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Dr. Tori Hudson, Portland, Oregon, Blog Healthline Blog


Polycystic ovarian syndrome (PCOS) is one of the most common endocrine disorders in reproductive aged women with multiple manifestations and consequences. It affects approximately 6-10% of reproductive aged women and the metabolic disturbances associated with it have immediate and long term potential outcomes including infertility, hyperandrogenism, type 2 diabetes, cardiovascular disease and even uterine cancer.

Insulin-sensitizing agents have emerged as an important strategy in addressing the fundamental underlying cause of PCOS, insulin resistance. In conventional medicine, the focus has been on metformin which is an insulin sensitizing agent and can decrease the levels of insulin, improve glucose tolerance, increase sex hormone binding globulin (SHBG), decrease circulating androgens and increase ovulation rates in women with PCOS. N-acetyl-cysteine (NAC) is used by many alternative practitioners as a mucolytic medication and for antioxidant effects. Lesser known is its role as an insulin regulatory agent. And previous studies have shown that it can improve circulating insulin levels and insulin sensitivity in hyperinsulinemic women with PCOS as well as being successful as an adjunct treatment with clomiphene citrate for ovulation in women with PCOS.

The purpose of the study reported on here was to evaluate the effects of metformin and NAC in patients with PCOS. This prospective trial randomly divided 100 women to receive either metformin, 500 mg three times daily or NAC, 600 mg three times daily for 24 weeks. Evaluations included hirsutism scoring, body mass index, serum samples for follicle-stimulating hormone (FSH), luteinizing hormone (LH), dehydroepiandrosterone-sulphate (DHEAS), 17 OH-progesterone, total testosterone, free testosterone, androstenedione, thyroid stimulating hormone (TSH), SHBG, prolactin, glucose tolerance tests (including glucose and insulin), tumor necrosis factor-alpha (TNF-alpha) and lipids.

Women were ages 17-38 and 75 of the 100 women with PCOS completed the study. All women in the NAC group completed the study and 5 of the 35 women in the metformin group did not complete the study. At baseline, there were no differences between the treatment groups. Following treatment, LH, total testosterone and free testosterone decreased significantly and SHBG increased significantly in both groups. Hirsutism improved significantly in both groups and the difference between the metformin group and NAC group was not significant. Menstrual regularity was restored in 9 patients in the metformin group and 11 patients in the NAC group (36% vs. 34 %) and both metformin and NAC women significantly improved menstrual irregularity. In the metformin group, total serum cholesterol levels were significantly lowered but no significant changes were observed in LDL, triglycerides and HDL. In the NAC group, total cholesterol and LDL decreased significantly but no changes were observed in triglycerides and HDL. The changes in lipid profiles between the two groups were not significant.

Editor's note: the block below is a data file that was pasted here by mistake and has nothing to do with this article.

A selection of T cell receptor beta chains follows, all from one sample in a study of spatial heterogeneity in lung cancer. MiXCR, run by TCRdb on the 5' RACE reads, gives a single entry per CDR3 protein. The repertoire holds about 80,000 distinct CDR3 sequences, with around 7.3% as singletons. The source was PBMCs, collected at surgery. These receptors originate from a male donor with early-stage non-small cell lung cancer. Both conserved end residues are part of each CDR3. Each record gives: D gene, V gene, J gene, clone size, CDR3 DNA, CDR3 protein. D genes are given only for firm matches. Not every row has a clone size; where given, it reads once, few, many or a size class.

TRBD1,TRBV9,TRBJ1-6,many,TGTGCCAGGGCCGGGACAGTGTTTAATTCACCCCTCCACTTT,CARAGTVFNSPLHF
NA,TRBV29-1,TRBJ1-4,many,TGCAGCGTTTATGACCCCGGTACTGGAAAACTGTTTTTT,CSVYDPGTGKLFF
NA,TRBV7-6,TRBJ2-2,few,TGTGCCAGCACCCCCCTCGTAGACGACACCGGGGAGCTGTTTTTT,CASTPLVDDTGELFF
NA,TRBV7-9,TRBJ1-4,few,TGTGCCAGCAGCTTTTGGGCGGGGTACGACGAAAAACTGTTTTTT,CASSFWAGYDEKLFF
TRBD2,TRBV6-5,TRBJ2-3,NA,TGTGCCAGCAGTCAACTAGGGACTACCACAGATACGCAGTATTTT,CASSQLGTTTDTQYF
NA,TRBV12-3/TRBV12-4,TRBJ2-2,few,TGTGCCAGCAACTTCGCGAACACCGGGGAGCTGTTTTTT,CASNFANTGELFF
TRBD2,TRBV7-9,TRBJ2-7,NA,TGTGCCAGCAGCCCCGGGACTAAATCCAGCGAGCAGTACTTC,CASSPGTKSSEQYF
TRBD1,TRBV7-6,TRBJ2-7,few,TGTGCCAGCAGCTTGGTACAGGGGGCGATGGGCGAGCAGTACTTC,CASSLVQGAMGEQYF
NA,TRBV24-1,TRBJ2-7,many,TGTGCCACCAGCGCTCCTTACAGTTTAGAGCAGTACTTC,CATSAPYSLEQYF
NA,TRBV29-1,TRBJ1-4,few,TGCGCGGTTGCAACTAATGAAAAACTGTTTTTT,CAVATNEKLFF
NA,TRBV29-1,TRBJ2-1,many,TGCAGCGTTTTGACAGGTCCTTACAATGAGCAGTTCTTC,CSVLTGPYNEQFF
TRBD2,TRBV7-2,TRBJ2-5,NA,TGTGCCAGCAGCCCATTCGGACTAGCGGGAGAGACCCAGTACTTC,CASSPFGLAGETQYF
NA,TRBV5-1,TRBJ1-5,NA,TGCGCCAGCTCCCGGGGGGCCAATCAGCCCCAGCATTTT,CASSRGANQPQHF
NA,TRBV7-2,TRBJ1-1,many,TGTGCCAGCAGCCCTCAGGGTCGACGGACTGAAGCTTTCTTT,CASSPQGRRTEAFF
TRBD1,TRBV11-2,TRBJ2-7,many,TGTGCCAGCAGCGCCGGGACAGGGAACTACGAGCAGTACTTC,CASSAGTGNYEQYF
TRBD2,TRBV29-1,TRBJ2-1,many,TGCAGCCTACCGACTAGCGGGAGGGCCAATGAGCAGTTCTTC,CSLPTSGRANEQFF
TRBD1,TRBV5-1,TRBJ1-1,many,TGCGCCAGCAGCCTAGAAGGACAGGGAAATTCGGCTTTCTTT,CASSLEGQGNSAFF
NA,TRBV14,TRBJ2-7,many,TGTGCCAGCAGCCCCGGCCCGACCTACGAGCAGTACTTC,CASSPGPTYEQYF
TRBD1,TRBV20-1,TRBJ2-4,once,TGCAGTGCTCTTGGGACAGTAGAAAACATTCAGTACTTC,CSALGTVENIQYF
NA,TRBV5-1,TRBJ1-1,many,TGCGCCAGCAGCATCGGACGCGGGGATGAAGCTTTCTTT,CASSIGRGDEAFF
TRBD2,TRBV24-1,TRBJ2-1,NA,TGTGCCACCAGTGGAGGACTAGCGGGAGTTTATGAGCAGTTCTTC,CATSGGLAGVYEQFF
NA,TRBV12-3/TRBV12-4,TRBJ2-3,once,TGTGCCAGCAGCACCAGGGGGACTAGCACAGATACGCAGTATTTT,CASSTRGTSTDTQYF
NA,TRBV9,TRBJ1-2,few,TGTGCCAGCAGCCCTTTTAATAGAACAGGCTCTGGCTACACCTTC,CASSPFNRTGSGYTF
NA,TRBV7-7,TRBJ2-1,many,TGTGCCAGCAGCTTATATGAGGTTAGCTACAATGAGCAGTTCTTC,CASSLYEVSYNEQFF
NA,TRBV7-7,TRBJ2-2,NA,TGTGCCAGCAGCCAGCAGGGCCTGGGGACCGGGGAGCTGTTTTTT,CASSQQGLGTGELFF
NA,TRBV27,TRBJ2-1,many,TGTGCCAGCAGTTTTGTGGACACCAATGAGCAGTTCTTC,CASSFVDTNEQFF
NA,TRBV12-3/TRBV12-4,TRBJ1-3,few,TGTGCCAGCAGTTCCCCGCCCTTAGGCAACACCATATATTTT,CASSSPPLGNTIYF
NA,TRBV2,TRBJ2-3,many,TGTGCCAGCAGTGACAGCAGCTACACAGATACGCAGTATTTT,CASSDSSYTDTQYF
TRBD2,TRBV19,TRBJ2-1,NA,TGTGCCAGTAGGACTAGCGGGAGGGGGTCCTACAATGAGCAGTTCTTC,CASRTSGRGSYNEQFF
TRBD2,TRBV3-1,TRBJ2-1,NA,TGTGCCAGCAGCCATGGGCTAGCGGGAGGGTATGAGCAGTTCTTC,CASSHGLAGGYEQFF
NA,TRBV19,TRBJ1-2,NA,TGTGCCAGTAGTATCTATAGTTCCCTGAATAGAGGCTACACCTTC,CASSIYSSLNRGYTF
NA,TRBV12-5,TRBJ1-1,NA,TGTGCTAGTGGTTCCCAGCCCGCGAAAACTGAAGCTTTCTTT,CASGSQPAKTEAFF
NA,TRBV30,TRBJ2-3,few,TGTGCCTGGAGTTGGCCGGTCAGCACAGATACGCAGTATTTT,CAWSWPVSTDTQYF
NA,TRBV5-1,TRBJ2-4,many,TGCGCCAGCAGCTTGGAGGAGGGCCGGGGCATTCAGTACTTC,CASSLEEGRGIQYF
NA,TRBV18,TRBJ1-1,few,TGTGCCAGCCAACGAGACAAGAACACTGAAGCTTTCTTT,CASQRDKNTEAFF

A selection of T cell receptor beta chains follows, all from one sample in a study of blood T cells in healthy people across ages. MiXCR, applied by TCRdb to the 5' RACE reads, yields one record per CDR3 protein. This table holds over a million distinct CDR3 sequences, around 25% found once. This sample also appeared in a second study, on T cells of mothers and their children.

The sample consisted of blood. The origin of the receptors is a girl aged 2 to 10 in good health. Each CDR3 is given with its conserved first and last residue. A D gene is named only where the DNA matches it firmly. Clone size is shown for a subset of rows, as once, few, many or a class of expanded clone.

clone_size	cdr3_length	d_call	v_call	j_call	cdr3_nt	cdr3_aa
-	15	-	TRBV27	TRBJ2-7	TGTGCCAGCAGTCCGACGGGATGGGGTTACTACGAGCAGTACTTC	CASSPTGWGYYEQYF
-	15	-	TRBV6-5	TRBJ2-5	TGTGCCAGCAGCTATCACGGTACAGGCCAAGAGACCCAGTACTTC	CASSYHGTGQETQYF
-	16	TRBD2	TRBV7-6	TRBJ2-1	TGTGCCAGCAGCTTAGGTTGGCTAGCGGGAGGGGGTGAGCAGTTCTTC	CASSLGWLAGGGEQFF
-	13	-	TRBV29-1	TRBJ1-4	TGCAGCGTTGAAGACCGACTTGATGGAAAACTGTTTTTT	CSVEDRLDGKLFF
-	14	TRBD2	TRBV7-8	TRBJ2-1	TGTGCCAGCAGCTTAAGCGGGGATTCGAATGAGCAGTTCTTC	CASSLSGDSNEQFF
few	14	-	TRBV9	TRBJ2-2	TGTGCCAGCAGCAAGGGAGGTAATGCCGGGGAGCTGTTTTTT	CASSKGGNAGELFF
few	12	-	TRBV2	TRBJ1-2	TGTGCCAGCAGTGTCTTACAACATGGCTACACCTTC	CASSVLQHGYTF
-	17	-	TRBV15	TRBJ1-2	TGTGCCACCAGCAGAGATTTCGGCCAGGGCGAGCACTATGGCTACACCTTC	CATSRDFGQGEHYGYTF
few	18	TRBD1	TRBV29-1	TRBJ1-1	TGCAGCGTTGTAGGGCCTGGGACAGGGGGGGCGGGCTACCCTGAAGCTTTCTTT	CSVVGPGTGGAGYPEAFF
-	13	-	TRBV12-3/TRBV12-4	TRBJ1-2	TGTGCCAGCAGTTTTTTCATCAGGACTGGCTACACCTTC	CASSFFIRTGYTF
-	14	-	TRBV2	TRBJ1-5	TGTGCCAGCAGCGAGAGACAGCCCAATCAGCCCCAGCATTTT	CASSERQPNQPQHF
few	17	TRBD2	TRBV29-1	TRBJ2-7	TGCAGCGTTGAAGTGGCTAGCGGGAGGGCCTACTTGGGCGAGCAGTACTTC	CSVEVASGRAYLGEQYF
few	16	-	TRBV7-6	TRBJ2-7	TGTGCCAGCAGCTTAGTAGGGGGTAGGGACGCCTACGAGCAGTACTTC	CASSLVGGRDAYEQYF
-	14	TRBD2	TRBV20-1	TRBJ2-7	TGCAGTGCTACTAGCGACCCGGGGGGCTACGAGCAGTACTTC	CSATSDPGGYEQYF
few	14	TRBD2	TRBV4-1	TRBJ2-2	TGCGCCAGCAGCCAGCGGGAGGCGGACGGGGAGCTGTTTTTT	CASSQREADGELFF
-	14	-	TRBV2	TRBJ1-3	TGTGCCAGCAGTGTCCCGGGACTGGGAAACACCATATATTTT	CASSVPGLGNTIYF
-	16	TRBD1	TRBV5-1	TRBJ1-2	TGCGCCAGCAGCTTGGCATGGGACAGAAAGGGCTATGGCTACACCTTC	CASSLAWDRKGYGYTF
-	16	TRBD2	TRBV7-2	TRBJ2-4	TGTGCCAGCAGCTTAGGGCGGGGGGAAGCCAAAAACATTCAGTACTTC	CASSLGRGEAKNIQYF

Both metformin and NAC had positive effects on reducing fasting insulin levels, without change in fasting glucose, but this means that glucose-insulin ratios were increased significantly following treatment with both medicines and in addition, both led to a significant improvement in the HOMA (homeostatic model assessment; a method used to quantify insulin resistance) and were considered comparable. TNF-alpha levels were increased in both groups but not significant from baseline and similar in both groups.

Commentary: Conventional medical treatments for PCOS have come to include a combination of hormonal contraceptives, progestins, statins and insulin-sensitizing agents, especially metformin. This combination of treatments have not clearly led to adequate prevention of consequences of PCOS such as cardiovascular disease and type 2 diabetes and insufficient treatment of anovulatory related infertility, hirsutism, and weight management in those PCOS women who are overweight/obese. In addition, these approaches are fraught with side effects, and for metformin this typically includes gastrointestinal symptoms that can lead to intolerance of the drug, as it did with the high dropout rate in the metformin group in the current study. However, metformin has been a very important addition to PCOS management and two systemic reviews have shown that metformin reduces menstrual irregularity, improves ovulation rates, although poor impact on hirsutism.

A treatment such as NAC is a welcomed addition to improve insulin sensitivity in the management of PCOS. It turns out to be very well tolerated with no adverse effects. In the current study, both metformin and NAC reduced menstrual irregularity, resulted in regression of hirsutism and reduced hyperinsulinemia in women with PCOS. Also in the current study, there were significant reductions in free testosterone and total testosterone in both groups, likely due to decreasing insulin levels and increasing SHBG levels, and decreases in total cholesterol and insulin which bodes well for long term prevention issues as they related to cardiovascular disease and type 2 diabetes.


Oner G, Muderris I. Clinical, endocrine and metabolic effects of metformin vs N-acteyl-cytseine in women with polycystic ovary syndrome. European Journal of Obstetrics and Gynecology and Reproductive Biology. 2011;159:127-131.

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